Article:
But with a piteous and perpetual moun


pay luim honour,-and myself whateer And a quick desolate cry, licking the land

Your honour pleases.» Then most pleased I shook Which auswerd not with a caress--he died.

From out my pockets avaricious nook The crowd was famislid by degrees; lutino

Some certaju coins of silver, which as I were Of an enormous city did survive,

Perforee I gave this man, though I could spare And they were enemies; they met beside

So much but inconveniently. Ye smile, The dying embers of an altar place

I see yo, yo profane ones! all the wlule,

Because my homely phrase the truth would tell.
You are the fools, not I- for I did dwell
With a deep thought, and with a soften d eye,
On that old sexton's natural homily,
In wbich there was obscurity and fame,
The glory and the nothing of a name.

And firm will, and a deep sense,

Which even in torture can descry Ils own concentred recompense,

Triumphant where it dares defy,
And making death a victory.


PROMETHEUS. Titan! to whose immortal eyes

The sufferings of mortality,

Seen in their sad reality, Were not as things that gods despise ; What was thy pily's recompense! A silent suffering, and intense; The rock, the vulture, and the chain, All that the proud can feel of pain, The

agony they do not show, The suffocating sense of woe,

Which speaks but in its loneliness, And then is jealous lest the sky Should have a listener, nor will sigh

Until its voice is echoless.

Ou, shame to thee, land of the Gaul!

Oh shame to thy children and thee! Unwise in thy Glory, and base in thy fall,

How wretched thy portion sball be!
Derision shall strike thee forlorn,

A mockery that never shall die :
The curses of late, and the hisses of scorul,

Shail burden the winds of thy sky;
And proud o'er thy ruin for ever be hurld
The laughter of triumph, the jeers of the world!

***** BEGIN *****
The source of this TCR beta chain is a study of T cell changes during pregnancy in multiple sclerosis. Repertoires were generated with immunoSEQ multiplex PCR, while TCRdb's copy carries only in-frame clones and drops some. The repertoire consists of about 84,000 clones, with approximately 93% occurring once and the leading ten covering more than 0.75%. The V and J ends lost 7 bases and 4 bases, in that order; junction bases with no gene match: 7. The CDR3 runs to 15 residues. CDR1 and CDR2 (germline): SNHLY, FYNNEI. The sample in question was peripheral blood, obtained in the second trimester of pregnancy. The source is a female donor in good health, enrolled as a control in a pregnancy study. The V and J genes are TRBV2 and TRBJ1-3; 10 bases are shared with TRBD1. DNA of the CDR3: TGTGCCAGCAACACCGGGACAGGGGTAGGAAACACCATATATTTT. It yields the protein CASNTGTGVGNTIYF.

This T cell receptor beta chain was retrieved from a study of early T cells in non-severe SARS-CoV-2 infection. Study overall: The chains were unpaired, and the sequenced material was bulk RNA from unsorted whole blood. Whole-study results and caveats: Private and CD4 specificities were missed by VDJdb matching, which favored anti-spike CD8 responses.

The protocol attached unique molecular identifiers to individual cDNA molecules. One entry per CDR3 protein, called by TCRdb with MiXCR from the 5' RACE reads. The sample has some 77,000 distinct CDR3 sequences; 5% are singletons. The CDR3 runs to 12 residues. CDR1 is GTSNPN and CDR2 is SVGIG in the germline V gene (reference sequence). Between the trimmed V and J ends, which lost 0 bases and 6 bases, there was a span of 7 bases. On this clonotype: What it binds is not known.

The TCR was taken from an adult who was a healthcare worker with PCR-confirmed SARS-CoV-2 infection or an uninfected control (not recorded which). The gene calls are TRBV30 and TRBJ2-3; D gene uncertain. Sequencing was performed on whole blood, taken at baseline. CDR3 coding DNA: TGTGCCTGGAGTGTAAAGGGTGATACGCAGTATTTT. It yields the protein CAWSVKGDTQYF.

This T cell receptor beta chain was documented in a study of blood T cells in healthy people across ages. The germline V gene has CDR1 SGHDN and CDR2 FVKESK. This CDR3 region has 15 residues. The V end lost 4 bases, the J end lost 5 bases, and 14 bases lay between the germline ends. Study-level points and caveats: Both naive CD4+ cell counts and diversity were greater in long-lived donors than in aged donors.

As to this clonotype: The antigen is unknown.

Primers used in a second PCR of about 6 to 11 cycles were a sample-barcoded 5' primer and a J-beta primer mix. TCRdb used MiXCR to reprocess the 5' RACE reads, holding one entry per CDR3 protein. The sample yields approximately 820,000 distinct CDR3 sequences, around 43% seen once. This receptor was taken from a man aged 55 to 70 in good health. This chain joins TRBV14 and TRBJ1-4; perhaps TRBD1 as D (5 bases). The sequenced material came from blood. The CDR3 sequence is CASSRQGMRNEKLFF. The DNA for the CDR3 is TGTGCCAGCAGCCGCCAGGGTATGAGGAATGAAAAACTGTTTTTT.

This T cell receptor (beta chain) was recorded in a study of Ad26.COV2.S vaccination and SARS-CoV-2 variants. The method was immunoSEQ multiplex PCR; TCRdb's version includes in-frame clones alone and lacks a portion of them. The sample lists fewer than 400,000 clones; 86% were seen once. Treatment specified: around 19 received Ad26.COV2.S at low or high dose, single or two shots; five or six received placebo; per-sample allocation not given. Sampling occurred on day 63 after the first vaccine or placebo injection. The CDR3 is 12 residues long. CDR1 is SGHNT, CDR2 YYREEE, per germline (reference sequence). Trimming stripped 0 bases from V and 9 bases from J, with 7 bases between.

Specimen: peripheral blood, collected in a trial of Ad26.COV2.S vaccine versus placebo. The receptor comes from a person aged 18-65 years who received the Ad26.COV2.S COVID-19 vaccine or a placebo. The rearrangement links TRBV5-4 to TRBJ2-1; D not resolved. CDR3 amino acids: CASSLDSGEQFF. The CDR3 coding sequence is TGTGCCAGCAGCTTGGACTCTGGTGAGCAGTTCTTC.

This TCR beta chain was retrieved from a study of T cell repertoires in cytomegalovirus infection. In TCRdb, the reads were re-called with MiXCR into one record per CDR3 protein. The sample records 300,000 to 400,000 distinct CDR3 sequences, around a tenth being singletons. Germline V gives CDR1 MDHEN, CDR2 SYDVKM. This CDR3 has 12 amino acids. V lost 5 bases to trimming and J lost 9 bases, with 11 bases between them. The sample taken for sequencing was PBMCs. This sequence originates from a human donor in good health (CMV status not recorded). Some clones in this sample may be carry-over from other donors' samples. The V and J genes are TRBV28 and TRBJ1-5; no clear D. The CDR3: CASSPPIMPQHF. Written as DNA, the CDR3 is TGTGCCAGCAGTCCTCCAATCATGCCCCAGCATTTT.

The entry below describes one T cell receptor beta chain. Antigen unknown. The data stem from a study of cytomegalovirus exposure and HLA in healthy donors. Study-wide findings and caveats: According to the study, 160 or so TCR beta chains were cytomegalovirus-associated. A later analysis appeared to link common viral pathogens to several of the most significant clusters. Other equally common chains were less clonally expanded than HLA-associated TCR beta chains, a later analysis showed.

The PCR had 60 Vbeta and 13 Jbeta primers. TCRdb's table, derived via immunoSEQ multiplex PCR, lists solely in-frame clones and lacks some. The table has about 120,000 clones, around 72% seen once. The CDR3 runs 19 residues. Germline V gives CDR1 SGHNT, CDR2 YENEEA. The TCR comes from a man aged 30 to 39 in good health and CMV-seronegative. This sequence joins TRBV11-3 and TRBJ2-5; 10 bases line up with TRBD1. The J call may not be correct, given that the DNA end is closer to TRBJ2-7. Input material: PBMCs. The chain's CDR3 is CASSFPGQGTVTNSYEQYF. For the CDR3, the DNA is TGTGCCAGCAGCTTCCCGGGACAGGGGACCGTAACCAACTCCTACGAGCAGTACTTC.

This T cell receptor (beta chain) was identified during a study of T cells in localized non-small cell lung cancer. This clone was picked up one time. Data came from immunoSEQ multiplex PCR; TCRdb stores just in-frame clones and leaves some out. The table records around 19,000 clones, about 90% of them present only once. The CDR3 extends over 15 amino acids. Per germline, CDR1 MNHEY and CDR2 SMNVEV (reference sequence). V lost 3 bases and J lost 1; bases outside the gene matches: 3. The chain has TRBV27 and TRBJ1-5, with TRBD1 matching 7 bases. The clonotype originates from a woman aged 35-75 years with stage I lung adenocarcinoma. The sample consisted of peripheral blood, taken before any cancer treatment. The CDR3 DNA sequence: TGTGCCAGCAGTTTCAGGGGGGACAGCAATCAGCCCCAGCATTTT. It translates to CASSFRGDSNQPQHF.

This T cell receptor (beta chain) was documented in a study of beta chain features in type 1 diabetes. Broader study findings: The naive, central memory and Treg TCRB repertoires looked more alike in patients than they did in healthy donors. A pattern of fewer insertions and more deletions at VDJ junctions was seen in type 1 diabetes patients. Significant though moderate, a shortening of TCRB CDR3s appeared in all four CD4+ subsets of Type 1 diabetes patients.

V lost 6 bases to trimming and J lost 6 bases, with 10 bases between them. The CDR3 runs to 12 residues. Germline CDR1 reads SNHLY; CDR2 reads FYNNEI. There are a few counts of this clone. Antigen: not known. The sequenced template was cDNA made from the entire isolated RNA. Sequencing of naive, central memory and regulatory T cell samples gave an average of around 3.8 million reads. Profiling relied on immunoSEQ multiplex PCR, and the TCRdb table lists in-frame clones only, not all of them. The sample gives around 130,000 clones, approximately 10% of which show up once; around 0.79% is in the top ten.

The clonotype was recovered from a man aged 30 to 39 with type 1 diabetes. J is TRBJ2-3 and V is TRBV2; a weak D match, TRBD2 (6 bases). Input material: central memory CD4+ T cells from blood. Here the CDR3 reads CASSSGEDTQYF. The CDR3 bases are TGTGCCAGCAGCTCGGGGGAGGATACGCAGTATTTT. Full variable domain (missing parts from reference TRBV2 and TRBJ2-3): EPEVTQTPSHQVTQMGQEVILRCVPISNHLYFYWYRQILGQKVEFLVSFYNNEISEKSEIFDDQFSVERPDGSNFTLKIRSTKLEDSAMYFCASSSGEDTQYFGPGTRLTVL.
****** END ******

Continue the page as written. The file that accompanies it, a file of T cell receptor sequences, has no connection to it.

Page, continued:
Oh, where is thy spirit of yore,

The spirit that breathed in thy dead, When gallantry's star was the beacon before,

And honour the passion that led ? Thy storms have awaken'd their sleep,

They groan from the place of their rest, And wrathfully murmur, and sullenly weep,

To see the foul stain on thy breast; For where is the glory they left thee in trust? 'T is scatter'd in darkness, 't is trampled in dust!

Titan! to thee the strife was given

Between the suffering and the will,

Which torture where they cannot kill ; And the inexorable heaven, And the deaf tyranny of fate, The ruling principle of hale, Which for its pleasure doth create The things it may annihilate, Refused thee even the boon to die : The wretched gift eternity

Was thine---and thou hast borne it well. All that the Thunderer wrung from thee Was but the menace which flung back On him the torments of thy rack; The fate thou didst so well foresee,

But would not to appease him tell : And in thy silence was his sentence, And in his soul a vain repentance, And evil dread, so ill dissembled That in his hand the lightnings trembled.

Go look through the kingdoms of earth,

From Indus all round to the pole, And something of goodness, of honour, and worth,

Shall brighten the sins of the soul. But thou art alone in thy shame,

The world cannot liken thee there; Abhorrence and vice liave disfigured thy name

Beyond the low reach of compare: Stupendous in guilt, thou shalt leod us through time A proverb, a by-word, for treachery and crime!

While conquest illumined his sword,

While yet in his prowess he stood,
Thy praises still follow'd the steps of thy lord,

And welcomed the torrent of blood:
Though tyranny sat on his crown,

And wither'd the nations afar,
Yet bright in thy view was that despot's renown,

Till fortune deserted his car;
Then back from the chieftain thou slunkest

away, The foremost to insult, the first to betray!

Thy godlike crime was to be kind,

To render with thy precepts less

The sum of human wretchedness,
And strengthen man with his own mind.
But baffled as thou wert from high,
Suill in thy patient energy,

To the endurance, and repulse
Of thine impenetrable spirit,

Which earth and heaven could not convulse, A mighty lesson we inherit.

Thou art a symbol and a sign
To mortals of their fate and force ;

Like thee, man is in part divine,
A troubled stream from a pure source:
And man in portions can foresee
His own funereal destiny;
His wretchedness, and his resistance,
And lois sad uoallied existence :
To which his spirit may oppose
Itself-an equal to all woes,

Forgot were the fears be had done,

The toils he had borne in thy cause; Thou turued'st to worship a new rising sun,

And waft other songs of applause. But die storm was beginning to lower,

Adversity clouded his beam; And honour and faith were the brag of an hour,

And loyalıy's self but a dream :To him thou hadst banish'd thy vows were restored, And the first that had scoffd were the first that adored.